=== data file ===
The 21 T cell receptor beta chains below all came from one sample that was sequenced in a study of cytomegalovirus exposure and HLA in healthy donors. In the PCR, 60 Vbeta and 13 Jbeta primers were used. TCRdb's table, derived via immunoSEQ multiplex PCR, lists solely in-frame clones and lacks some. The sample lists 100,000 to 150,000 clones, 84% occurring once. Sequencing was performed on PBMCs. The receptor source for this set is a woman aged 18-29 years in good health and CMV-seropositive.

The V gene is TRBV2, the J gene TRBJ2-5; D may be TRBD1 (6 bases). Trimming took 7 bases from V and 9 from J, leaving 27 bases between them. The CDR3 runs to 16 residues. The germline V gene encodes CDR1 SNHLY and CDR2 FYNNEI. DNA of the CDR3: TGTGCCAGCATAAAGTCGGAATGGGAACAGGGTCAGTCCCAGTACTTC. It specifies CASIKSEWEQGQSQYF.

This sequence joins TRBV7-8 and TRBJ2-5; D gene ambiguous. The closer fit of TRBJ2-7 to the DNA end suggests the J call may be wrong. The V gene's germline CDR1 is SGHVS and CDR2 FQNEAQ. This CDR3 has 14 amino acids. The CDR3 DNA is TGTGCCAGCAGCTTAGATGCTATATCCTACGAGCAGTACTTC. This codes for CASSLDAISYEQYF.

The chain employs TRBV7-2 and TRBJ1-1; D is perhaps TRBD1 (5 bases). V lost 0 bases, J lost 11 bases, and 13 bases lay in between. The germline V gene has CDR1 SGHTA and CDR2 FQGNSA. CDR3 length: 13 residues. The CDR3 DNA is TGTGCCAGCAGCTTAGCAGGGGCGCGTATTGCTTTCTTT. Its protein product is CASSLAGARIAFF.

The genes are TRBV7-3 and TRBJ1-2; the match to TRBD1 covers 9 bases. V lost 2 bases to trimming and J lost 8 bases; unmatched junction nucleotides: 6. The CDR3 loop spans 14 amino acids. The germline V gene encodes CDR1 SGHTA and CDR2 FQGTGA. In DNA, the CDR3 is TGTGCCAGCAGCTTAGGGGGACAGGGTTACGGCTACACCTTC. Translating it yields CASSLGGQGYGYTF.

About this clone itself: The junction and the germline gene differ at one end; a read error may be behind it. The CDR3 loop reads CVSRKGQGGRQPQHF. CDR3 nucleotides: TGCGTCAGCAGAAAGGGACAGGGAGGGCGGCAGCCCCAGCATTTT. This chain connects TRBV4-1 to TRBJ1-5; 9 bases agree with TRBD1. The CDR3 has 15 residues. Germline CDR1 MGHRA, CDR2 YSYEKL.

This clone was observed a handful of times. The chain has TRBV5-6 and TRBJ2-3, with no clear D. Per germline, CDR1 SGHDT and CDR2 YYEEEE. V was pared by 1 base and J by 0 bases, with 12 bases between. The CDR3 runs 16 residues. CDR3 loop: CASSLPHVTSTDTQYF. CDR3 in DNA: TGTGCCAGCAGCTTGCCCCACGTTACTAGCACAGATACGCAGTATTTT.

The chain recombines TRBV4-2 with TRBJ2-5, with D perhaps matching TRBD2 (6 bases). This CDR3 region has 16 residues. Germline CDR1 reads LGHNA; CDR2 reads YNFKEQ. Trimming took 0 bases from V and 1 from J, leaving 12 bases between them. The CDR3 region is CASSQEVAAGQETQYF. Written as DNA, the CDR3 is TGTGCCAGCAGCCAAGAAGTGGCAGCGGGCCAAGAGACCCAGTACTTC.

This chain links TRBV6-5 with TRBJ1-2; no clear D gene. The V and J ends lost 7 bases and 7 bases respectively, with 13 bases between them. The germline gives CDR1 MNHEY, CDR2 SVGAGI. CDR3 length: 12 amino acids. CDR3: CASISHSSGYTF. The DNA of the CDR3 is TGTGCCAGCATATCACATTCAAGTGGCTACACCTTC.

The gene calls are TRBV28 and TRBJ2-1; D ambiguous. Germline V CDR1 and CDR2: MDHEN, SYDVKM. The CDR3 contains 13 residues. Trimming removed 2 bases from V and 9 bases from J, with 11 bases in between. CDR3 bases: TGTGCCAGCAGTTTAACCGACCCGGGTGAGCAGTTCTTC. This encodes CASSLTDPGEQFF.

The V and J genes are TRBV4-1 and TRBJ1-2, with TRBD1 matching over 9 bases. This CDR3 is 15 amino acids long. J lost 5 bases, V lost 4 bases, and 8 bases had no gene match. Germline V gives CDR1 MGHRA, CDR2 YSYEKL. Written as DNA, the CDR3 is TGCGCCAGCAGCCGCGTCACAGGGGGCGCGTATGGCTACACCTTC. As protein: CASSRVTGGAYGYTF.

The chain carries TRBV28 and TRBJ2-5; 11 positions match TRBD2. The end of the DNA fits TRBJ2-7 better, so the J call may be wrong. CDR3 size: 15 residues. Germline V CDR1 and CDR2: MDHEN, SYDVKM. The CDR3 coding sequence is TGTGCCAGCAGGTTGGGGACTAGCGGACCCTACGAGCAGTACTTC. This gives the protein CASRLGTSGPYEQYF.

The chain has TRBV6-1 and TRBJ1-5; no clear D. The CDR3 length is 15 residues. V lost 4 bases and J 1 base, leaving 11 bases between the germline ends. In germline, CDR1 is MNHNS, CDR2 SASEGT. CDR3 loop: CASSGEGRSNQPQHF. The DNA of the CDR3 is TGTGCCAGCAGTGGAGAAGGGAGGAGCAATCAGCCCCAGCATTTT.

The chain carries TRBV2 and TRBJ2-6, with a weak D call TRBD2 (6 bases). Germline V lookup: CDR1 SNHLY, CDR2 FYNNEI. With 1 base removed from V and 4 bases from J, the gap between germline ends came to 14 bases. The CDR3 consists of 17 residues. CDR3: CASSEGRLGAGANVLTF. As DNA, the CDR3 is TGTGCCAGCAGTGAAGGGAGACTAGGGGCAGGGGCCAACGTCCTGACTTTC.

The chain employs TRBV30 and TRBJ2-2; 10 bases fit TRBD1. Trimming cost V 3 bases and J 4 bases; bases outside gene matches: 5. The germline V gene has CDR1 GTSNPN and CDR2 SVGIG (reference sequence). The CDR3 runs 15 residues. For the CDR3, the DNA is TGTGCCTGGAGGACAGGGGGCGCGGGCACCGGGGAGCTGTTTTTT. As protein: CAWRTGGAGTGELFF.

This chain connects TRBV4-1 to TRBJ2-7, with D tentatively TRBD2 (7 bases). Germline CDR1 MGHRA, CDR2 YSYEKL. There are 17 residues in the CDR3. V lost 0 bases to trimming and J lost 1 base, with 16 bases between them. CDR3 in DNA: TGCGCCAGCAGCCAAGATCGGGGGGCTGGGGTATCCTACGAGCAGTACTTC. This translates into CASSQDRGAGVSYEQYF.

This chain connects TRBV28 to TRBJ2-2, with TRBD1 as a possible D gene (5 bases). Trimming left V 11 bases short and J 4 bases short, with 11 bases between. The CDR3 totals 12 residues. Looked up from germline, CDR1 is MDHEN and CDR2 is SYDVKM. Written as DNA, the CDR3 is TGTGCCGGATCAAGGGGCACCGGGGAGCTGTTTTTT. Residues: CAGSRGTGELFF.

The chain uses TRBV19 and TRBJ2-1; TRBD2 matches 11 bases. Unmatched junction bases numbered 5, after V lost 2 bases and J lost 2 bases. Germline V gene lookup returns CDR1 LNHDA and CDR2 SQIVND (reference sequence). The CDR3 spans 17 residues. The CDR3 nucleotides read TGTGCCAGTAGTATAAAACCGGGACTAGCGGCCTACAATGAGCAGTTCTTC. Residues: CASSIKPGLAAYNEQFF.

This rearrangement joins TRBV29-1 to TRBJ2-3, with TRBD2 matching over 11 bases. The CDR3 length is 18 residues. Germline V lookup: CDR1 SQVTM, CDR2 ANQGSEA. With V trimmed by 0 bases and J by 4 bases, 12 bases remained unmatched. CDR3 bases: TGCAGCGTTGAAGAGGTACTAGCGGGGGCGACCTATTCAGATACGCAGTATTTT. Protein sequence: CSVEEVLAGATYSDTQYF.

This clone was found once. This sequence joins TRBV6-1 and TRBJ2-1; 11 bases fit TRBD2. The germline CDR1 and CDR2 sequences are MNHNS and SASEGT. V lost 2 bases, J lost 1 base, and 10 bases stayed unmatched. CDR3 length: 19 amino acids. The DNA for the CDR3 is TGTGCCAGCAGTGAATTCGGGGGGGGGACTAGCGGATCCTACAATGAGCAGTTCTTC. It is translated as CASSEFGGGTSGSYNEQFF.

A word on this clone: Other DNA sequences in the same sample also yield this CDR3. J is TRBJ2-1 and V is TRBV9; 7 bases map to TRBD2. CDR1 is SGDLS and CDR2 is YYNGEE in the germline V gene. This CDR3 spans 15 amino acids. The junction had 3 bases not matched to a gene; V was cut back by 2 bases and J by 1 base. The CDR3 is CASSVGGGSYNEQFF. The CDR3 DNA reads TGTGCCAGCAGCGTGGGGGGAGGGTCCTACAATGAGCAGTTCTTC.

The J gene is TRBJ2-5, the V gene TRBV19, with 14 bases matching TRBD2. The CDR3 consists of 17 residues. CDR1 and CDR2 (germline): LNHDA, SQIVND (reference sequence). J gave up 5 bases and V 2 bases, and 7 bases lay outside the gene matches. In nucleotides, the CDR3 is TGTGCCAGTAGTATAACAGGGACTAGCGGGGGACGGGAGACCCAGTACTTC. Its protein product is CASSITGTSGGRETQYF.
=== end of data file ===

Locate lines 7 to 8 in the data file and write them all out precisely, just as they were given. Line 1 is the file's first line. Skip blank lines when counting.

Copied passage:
This clone was observed a handful of times. The chain has TRBV5-6 and TRBJ2-3, with no clear D. Per germline, CDR1 SGHDT and CDR2 YYEEEE. V was pared by 1 base and J by 0 bases, with 12 bases between. The CDR3 runs 16 residues. CDR3 loop: CASSLPHVTSTDTQYF. CDR3 in DNA: TGTGCCAGCAGCTTGCCCCACGTTACTAGCACAGATACGCAGTATTTT.

The chain recombines TRBV4-2 with TRBJ2-5, with D perhaps matching TRBD2 (6 bases). This CDR3 region has 16 residues. Germline CDR1 reads LGHNA; CDR2 reads YNFKEQ. Trimming took 0 bases from V and 1 from J, leaving 12 bases between them. The CDR3 region is CASSQEVAAGQETQYF. Written as DNA, the CDR3 is TGTGCCAGCAGCCAAGAAGTGGCAGCGGGCCAAGAGACCCAGTACTTC.